Friday, December 16, 2011
Find yourself staring at the bend in a road especially when you've mapped out "straight ahead" as the preferred direction, and you find yourself anticipating trouble. Sometimes that bend is exactly what was needed, except at the time, it's the turn in our gut that tells us 'no.'
Experience tells us, if we listen, that bends and turns don't come for nothing and often they are exactly on time. Finding yourself wondering as you stare at a turn you didn't anticipate? Hold on, slow down and ride the bend to see what's on the other side.
Friday, December 9, 2011
Working on a new pastel image, “Rise;” feeling good about the colors, the layout and how I’m inspired to show it to the wife (funny how, no matter how old I am, I still go back to "mommy” for approval). She makes it downstairs, asks, “That’s what you’re working on?” I say “yes,” and she says, “looks like everything else you’ve done.” Slight ouch!
See, this is a work of heart, comes from my allowing my spirit to commune with God. So, hearing that is more of the “same old” (yes, sorely tempted to use Jean-Michele Basquiat’s aka SAMO), I sat quietly with my disappointment.
I’m slow, takes time to process stuff, so going to bed, these thoughts in the back of my head, I looked at the rendering with fresh, morning eyes: same old stuff…THAT’S GREAT! I have a style! Now mind you, she’s right, and mind you, she’s wrong. When I work on something from the heart, typically the image is completely abstract expressionist. This image began with the central figure, the lady seemingly stretching and rising. Never mind, she isn’t anatomically correct, this isn’t about capturing or rendering precision and the body ideal, the image is my expression. The colors are me.
I can’t speak for other artists, only me, when I say, so often inspiration, an idea comes to mind and in the process of developing the image, I begin laying down the sketch of that idea. Sometimes, there isn’t an idea in mind, just a need to render. I lay down pastel, oil paint or charcoal and it’s shape begins to appear. Often, as I’m rendering, other colors or textures, and brush strokes come to mind. Progressing through an image, it’s like having a plate of food before me, full of the best seasoned, best prepared morsels I’ve ever tasted and every bite is like a symphony in my mouth. If there’s good music playing, the combination of music and food brings me to a personal dance. That’s what happens when I stand or sit in front of a work.
Is it all the same? Oh, if you only knew, if it were possible to explain how I am moved to render! Maybe in time, with practice, I can move away from the ‘technical’ aspect of describing a brush stroke, but for now, please accept this explanation: in those moments, it is as if God and I were speaking to one another, completing one another’s sentence and laughing at one another’s jokes. Hope that helps to understand this sense of JOY!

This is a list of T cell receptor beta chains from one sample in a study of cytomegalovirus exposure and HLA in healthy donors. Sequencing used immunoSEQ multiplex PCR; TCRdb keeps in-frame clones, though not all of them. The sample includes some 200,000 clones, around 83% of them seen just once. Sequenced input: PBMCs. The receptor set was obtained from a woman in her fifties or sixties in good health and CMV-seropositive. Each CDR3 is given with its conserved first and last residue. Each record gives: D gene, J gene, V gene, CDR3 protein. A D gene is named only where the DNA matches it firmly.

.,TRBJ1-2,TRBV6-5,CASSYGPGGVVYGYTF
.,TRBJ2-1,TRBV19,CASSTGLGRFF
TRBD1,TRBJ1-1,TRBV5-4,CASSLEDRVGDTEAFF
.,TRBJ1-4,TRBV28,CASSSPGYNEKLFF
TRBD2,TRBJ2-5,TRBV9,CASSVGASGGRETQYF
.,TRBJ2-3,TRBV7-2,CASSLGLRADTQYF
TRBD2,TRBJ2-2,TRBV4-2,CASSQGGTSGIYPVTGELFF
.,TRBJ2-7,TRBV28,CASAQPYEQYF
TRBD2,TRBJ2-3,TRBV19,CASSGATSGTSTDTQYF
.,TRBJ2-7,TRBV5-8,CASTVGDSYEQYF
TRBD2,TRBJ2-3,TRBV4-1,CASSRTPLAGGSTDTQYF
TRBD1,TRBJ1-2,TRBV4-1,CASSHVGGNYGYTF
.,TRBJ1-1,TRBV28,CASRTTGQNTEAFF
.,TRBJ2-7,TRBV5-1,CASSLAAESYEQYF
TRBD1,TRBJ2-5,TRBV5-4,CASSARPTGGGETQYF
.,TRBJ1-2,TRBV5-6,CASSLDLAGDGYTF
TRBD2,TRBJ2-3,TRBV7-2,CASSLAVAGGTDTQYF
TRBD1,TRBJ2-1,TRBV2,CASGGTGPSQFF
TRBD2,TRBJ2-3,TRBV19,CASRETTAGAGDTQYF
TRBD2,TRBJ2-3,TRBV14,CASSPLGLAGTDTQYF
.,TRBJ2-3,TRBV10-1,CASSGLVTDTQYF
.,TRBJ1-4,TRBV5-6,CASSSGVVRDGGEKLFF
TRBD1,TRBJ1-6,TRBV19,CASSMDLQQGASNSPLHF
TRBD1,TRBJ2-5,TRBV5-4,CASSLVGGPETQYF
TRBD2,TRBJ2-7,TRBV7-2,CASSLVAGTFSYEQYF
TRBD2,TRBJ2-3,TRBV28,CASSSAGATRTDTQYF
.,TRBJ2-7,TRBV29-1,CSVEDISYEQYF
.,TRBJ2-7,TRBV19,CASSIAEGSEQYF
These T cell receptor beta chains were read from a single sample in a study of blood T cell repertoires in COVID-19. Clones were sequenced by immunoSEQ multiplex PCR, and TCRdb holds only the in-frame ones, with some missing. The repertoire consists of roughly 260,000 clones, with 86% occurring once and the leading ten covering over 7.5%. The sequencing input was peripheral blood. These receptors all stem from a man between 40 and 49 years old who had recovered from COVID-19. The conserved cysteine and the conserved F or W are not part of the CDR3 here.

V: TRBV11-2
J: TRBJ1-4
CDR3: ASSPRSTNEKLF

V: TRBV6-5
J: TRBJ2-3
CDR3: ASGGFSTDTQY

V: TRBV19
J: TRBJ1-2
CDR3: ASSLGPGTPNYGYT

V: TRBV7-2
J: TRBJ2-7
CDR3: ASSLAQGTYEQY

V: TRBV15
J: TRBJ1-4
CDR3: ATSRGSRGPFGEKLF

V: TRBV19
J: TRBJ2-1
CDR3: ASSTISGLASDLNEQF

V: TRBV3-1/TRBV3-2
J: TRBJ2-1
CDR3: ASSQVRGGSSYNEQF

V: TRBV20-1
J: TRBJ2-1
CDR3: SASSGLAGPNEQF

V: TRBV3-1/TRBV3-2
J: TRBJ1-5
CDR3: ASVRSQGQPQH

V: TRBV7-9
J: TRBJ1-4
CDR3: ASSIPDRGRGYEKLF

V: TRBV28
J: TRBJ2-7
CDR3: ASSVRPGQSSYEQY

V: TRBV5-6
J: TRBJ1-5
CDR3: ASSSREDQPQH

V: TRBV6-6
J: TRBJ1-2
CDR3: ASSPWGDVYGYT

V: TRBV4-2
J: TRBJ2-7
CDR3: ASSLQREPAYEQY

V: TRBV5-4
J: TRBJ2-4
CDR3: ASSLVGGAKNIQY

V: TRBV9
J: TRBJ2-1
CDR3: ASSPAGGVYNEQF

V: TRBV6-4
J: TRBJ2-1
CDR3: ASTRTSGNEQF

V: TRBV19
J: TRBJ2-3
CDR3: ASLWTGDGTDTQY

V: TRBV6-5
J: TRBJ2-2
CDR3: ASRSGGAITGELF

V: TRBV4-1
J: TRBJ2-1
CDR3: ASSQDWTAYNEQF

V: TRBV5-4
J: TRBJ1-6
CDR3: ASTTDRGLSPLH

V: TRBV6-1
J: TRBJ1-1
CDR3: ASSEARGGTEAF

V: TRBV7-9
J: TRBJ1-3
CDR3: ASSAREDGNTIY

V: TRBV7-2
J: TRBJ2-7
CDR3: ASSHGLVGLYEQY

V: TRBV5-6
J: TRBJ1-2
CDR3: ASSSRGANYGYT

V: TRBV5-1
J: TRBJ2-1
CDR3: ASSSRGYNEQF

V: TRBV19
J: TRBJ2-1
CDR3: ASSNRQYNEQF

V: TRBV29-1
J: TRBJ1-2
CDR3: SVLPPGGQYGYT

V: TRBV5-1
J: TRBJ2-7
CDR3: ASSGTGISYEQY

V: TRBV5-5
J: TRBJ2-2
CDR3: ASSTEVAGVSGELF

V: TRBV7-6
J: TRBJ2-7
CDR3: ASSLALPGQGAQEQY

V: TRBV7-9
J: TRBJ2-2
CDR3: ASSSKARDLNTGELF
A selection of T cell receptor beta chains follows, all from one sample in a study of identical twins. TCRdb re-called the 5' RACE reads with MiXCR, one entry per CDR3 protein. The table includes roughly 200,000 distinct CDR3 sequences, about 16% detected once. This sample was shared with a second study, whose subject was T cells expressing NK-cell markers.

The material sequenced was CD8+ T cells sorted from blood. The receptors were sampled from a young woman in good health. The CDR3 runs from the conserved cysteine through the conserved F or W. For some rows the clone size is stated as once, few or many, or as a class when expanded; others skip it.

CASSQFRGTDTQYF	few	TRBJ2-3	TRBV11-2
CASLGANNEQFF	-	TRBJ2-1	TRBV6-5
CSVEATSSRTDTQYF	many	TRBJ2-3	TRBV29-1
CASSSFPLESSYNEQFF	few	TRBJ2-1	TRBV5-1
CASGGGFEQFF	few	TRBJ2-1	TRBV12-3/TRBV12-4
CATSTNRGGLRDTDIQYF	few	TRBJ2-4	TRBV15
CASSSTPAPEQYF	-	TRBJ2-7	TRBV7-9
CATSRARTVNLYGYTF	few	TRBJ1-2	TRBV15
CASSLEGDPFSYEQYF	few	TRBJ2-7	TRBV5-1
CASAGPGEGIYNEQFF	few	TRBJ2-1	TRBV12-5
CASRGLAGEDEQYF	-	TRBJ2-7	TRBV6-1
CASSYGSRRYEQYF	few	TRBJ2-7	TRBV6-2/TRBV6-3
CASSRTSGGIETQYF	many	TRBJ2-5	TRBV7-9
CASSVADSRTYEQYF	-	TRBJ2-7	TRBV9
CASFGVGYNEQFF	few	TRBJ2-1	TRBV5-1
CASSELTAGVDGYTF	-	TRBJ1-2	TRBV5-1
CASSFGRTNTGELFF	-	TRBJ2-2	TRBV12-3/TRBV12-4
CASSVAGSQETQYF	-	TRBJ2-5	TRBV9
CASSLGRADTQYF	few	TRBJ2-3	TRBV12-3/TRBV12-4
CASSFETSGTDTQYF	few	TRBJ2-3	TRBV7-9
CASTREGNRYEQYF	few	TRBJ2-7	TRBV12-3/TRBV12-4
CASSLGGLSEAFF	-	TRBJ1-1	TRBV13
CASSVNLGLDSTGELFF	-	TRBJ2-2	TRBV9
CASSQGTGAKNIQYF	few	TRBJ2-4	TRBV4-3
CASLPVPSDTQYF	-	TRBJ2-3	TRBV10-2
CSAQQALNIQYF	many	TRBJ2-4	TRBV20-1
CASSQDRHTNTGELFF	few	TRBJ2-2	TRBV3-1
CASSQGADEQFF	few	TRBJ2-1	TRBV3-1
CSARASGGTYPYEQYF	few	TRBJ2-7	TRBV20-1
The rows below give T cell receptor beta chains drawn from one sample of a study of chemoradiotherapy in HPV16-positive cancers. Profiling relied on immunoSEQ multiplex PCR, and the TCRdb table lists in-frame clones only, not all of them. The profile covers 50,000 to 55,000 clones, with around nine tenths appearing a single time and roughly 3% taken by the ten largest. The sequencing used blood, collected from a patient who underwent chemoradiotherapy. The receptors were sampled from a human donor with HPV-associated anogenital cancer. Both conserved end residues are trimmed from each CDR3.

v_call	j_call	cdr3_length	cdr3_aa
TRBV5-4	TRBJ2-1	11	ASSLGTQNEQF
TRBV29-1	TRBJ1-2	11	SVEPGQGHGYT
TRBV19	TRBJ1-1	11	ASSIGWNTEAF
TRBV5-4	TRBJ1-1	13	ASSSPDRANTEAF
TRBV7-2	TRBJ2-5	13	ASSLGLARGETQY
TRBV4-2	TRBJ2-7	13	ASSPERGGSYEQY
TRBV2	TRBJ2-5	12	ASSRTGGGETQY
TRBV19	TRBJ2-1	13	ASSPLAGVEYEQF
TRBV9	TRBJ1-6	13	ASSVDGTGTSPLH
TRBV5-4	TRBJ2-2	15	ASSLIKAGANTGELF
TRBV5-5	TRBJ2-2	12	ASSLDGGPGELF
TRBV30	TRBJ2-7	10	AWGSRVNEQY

Friday, December 2, 2011
|The Turn...also In Process|
There is something to be said for development. For the last 15 years or so, I’ve been involved, career-wise, in the Software Development Life Cycle. I’ve worked as a business analyst, data analyst and software tester, also known as a Quality Assurance Analyst. The goal has always been to produce a great application, one that meets the customer’s needs. I have worked on multiple projects and watched them go from one or two line requirements to installations on multiple computers, across networks and even across the world. And there is more that can be said for the continued development.
Thirteen years ago, traveling home from work, a question came to mind: “Where do you want to be in 10 years?” Instantly, without hesitation, I envisioned me in a studio space, painting, large canvas in front of me, palette in one hand, brush in the other. And my response was just as fast: “I want to be an artist.” Wasn’t painting at the time; I had paints but didn’t know I had them. I had brushes but they were hidden as well. In that moment, 10 years seemed like a lifetime, as though I was saying, “30 years from now, I should be ready,” or “When I don’t have any excuses, I’ll be ready to do paint again.” Hmmm…the power of a ‘confused mind!’ Certainly, I was excited at the prospect of getting back to my first love; nothing moves me like being in front of a canvas or blank sheet of paper and allowing the work to flow, but Who Would I Be, as an artist? How would I survive? Would my wife leave me because I was a starving artist? All of these feelings surfaced in that same moment I imagined me as an artist. And those feelings kept me imprisoned for 10+ years. But there was work “in process” I knew nothing about.
This is a blog, not my life story, so I’m not boring you with the details. Suffice it to say “I’M BACK!” But funny thing about being back, gone for so long and having to travel so far: I feel like there is so much work to do! Not that sinking feeling when you’re building a house and you look up from hammering a 2 x 4, and realize you’re only at the base of the building. No, this is the feeling like: “I’ve accomplished major milestones; keep going, we have time to improve the current structure and plenty of time to build on additions. I’m in process and making progress…